‘Agile’ is an incredibly powerful software development methodology, however the word ‘agile’ has become one of those IT buzzwords that people use but do not fully understand.
The Agile Manifesto says that “The most efficient and effective method of conveying information to and within a development team is face-to-face conversation”, but many meetings are a dull waste of time, even for Scrum teams.
Sprint retrospectives are an important tool for Agile software development teams that want to implement continuous improvement and adjustment to their working context. In this article, Jesus Mendez provides some techniques that could help improving the outcome of your Sprint retrospectives.
The role of the coaches and ScrumMaster is to give feedback to the members of the Scrum teams. In this article, Francesco Attanasio proposes a model based around the FEELING acronym: Facts; Emotions; Encouragement; Learning; Implications; New Goals.
The first value of the Agile Manifesto is ” Individuals and interactions over processes and tools”. Its third value is “Customer collaboration over contract negotiation”. In his book “Agile Analytics”, Ken Collier discusses the concepts of cooperation and collaboration in Agile.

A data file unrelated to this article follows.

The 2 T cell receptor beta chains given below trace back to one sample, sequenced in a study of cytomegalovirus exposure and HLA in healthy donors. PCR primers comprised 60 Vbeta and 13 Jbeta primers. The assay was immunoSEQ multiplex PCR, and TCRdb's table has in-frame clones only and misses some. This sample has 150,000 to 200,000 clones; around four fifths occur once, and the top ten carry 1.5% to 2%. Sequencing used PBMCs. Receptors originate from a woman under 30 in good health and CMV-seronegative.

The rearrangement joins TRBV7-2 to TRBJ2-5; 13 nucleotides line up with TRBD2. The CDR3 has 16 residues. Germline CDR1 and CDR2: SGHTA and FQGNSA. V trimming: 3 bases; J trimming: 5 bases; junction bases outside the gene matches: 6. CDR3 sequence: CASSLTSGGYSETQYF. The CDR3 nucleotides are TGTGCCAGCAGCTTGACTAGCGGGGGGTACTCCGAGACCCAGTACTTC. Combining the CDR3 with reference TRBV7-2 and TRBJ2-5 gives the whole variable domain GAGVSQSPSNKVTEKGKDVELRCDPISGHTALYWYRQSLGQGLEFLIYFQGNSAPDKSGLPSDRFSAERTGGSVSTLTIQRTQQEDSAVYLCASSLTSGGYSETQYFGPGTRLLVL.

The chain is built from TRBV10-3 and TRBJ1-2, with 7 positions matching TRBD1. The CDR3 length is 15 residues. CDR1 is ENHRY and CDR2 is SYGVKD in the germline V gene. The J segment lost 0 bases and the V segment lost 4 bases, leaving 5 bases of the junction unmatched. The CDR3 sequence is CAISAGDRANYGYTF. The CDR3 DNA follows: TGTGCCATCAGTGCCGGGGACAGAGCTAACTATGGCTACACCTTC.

This highly-interactive talk shows typical communication patterns and behaviors in Agile teams. It also provides eye-opening insights into the ways communication can be improved in Scrum. It features some practical games that include the whole audience.
Martin von Weissenberg explains in his blog post that focus and rapid feedback not only improve software development projects but shorten them dramatically as well. He use an experimental setting to compute the ROI for four different approaches: traditional plan-driven project delivering near the end, an unfocused project with continuous delivery, a focused project with an 80/20 Pareto distribution of value and a focused project with an 80/50 Pareto distribution of value. The results prove that focus and rapid feedback in the form of continuous delivery are game-changer.